In the wake of the November elections there’s been a fair amount of what can only be described as Republican triumphalism. Certainly the past decade has been very good to the GOP, and bad for the Democrats, and that trend doesn’t show many signs of reversing in the immediate future. More broadly, the years since 1980 do show a longer-term trend towards the Republicans, as I noted here. But even if the claims of realignment are correct, does that mean that the nation is actually moving to the right?

This story from The Economist (HT: Redstate) suggests not. On many key issues younger voters are perceptibly more liberal than older ones.

This ties in with my sense that the shift in political fortunes has had more to do with changes in the parties than in the electorate. Anecdotally, it’s easy to find people who started voting Republican in the past several years who describe the change using words like “I didn’t leave the Democratic Party; it left me.” It’s not hard to find GOP supporters today who sound a lot like John F. Kennedy. (Bush himself sometimes sounds like JFK; there are passages from JFK’s first inaugural address that could just as easily have been placed into GWB’s second inaugural.) At the same time, radical left-wing moonbattery has become much more mainstream within the Democratic party in recent years than it ever was in the early 1960s. And Goldwater-style limited-government conservatism seems to be a waning force in the Republican party.

Putting the point another way, had Kennedy not been assassinated the 1964 election would have had Goldwater on the right side and JFK on the left. In 2004 we have a JFK-alike on the right side and Kerry/Dean/Pelosi on the left. The Republicans are turning into the Democrats and the Democrats are turning into the Greens. While this may be a promising development for Republican party operatives as they win elections, it isn’t such a good thing for pro-freedom, pro-individualism, limited-government folks like me.

Ayn Rand was, once again, right. The fundamental forces pulling America towards totalitarianism are philosophical. Without a philosophical shift in the culture we’re winning political battles while losing the war.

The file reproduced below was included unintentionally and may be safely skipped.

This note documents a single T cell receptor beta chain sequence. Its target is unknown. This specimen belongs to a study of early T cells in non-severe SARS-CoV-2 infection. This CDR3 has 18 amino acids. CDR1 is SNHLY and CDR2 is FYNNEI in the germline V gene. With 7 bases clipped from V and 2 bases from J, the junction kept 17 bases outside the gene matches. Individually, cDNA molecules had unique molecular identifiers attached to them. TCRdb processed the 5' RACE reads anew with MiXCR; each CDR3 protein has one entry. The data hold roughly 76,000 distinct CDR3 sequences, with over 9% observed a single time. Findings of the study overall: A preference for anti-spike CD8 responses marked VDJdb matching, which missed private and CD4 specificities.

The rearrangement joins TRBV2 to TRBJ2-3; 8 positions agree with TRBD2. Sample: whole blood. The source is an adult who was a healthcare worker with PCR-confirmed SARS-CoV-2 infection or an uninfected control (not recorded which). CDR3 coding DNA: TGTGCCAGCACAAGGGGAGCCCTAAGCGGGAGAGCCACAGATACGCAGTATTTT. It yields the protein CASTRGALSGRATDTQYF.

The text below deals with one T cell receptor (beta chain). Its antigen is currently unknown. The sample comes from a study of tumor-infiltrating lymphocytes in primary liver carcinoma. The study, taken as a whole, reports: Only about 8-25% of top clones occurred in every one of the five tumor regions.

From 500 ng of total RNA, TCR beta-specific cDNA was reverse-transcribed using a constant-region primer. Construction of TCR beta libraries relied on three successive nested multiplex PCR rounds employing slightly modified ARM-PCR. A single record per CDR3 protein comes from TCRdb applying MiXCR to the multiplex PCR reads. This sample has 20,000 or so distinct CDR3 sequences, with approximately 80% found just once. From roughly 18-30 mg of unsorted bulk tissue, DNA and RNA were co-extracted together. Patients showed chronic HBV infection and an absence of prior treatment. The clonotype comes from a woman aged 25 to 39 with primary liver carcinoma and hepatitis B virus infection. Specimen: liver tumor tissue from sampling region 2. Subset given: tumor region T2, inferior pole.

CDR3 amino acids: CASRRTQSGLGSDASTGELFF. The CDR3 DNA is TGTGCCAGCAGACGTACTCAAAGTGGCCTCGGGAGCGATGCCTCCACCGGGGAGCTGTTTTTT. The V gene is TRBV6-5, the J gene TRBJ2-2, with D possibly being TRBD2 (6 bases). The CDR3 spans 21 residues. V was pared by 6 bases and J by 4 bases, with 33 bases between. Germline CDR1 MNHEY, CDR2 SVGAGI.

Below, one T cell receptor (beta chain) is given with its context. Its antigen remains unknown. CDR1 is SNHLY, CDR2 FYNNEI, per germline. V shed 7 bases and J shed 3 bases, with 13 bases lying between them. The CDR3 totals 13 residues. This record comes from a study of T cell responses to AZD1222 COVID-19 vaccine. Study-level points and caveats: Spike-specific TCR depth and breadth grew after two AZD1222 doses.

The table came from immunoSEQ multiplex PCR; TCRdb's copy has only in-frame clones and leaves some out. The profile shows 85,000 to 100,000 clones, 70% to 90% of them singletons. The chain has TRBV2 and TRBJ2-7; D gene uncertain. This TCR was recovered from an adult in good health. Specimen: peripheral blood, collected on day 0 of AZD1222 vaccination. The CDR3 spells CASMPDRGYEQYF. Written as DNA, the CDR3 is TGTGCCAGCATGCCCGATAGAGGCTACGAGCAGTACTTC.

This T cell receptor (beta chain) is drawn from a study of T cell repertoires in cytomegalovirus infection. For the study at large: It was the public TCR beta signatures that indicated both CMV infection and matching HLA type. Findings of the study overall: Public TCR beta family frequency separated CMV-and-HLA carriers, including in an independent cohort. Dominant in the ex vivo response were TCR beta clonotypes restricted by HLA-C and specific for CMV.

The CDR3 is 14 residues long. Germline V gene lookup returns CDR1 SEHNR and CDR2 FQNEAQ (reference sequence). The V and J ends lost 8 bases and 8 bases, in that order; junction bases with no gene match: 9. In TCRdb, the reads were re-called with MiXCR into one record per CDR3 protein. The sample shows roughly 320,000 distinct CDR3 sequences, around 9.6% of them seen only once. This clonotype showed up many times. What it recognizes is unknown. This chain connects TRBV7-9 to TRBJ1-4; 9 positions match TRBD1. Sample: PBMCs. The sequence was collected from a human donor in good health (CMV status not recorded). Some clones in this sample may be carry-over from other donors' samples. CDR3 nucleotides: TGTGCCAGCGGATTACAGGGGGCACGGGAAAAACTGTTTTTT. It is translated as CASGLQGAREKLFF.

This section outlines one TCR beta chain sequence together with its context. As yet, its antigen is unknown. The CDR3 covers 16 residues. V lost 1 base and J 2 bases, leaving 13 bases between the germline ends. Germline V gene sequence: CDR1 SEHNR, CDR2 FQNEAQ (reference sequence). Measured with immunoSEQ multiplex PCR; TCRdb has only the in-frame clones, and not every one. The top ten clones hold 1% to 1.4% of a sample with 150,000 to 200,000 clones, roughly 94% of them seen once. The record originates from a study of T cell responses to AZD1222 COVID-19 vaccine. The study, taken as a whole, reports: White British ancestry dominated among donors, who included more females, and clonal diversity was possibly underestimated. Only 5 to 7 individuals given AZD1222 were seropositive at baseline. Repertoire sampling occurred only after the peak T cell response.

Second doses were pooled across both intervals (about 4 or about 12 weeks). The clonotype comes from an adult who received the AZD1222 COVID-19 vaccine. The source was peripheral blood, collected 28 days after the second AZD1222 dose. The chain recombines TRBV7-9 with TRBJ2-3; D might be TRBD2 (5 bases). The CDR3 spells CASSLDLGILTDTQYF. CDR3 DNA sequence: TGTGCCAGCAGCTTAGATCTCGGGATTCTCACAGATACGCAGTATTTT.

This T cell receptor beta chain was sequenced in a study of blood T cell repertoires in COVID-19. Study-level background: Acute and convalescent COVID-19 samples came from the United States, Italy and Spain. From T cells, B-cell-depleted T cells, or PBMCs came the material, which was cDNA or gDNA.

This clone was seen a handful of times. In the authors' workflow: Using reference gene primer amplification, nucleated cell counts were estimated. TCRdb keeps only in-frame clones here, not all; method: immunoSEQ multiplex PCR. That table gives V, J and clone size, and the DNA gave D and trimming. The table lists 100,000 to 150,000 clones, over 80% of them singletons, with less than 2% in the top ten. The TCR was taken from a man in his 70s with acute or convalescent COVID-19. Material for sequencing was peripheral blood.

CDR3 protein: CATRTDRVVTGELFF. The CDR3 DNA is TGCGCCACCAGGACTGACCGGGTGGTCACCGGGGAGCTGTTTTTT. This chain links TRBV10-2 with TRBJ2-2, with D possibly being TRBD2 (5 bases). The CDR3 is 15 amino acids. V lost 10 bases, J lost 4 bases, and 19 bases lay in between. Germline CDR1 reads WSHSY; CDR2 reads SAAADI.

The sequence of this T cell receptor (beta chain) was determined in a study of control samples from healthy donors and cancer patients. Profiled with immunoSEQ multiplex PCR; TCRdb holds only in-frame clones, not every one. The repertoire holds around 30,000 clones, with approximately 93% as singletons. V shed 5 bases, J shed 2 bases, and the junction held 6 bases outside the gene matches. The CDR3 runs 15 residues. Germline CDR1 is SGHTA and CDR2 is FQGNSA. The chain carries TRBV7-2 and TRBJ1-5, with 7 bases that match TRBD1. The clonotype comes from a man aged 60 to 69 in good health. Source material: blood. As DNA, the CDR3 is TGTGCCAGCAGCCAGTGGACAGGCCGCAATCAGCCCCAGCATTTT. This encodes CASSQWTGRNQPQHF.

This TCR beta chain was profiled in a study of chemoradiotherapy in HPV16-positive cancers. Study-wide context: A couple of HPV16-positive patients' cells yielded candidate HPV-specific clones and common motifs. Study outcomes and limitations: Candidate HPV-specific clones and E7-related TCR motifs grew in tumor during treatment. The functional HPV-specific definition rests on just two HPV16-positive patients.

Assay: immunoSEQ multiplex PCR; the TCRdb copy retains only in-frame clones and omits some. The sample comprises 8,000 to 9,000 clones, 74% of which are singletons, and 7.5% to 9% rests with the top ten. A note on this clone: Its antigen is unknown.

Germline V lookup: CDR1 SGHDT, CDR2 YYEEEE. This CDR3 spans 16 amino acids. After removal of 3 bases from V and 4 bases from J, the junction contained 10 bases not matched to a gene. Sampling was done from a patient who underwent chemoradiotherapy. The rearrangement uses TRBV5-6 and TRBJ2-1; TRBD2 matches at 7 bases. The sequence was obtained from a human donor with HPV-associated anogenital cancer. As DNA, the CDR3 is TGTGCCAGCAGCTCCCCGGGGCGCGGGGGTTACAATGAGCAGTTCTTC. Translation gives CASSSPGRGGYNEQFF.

8 Responses to “Beware Triumphalism”
  1. Al says:

    ‘Moved right’ and ‘moved left’ can’t adequately describe the actual motion in 47-space. (Or however many different axes one might imagine.)

    The key rise seems to be in the ‘South Park Republican’ vein. That is: socially you do anything you darn well please, just leave me out of it. I’ll swear if I want to. Fiscally: keep your hand out of my pocket or lose it + there is no such thing as a free lunch. There’s no point in having either non-enumerated laws or unenforced laws.

  2. Mithras says:

    Yes, W is JFK. Ayn Rand was a prophet. The Republicans are liberals.

    Thanks for the chuckle.

  3. Kyle Haight says:

    GWB is more like JFK than he is like Barry Goldwater. In many respects the contemporary GOP is more liberal than the Goldwater Republicans.

    Ayn Rand was not a prophet. But she was right about many things, and I think the idea that it’s possible to win tactical political victories while losing the broader cultural/intellectual war is one of them.

    Would you care to address any of the claims or observations I actually made, or would you rather stick with misrepresentation and sarcasm?

  4. Avenger says:

    I think you guys have more than enough of the ultra right wing neocons, the mid-left and leftists, but nearly not enough of the softer, right wing guys like yourself (you are softer than you think, I read some neocon stuff it’s scarry).

    This makes it look as if your left-right dilema in the US is a good-evil dilema, not an ideological one (because your red states are so out of touch, almost as much as the extreme hippies). That and the fact that you are, consciously or not, imposing your current government on otherwordly factions make it look very grim when in effect, it’s just another way of thinking.

    You guys need to get back to debating ideas over just wanting to grab power and then proceeding to make it so the next governments can’t undo what you have done.

  5. Mithras says:

    Would you care to address any of the claims or observations I actually made, or would you rather stick with misrepresentation and sarcasm?

    Sarcasm and misrepresentation are what I do best.

    The fundamental forces pulling America towards totalitarianism are philosophical.

    No, they’re not. They’re dumbassical. A majority of Bush voters thought Saddam was involved in 9/11. People who support privatizing social security don’t know the facts. In short, they’re stupid, and they vote in great numbers because they’ve been told by a big propaganda machine that their way of life is under attack. Personally, I blame TV.

    The Republicans are turning into the Democrats and the Democrats are turning into the Greens.

    This is such a wildly incongruous statement – so out of contact with actual fact – that I didn’t feel compelled to answer it.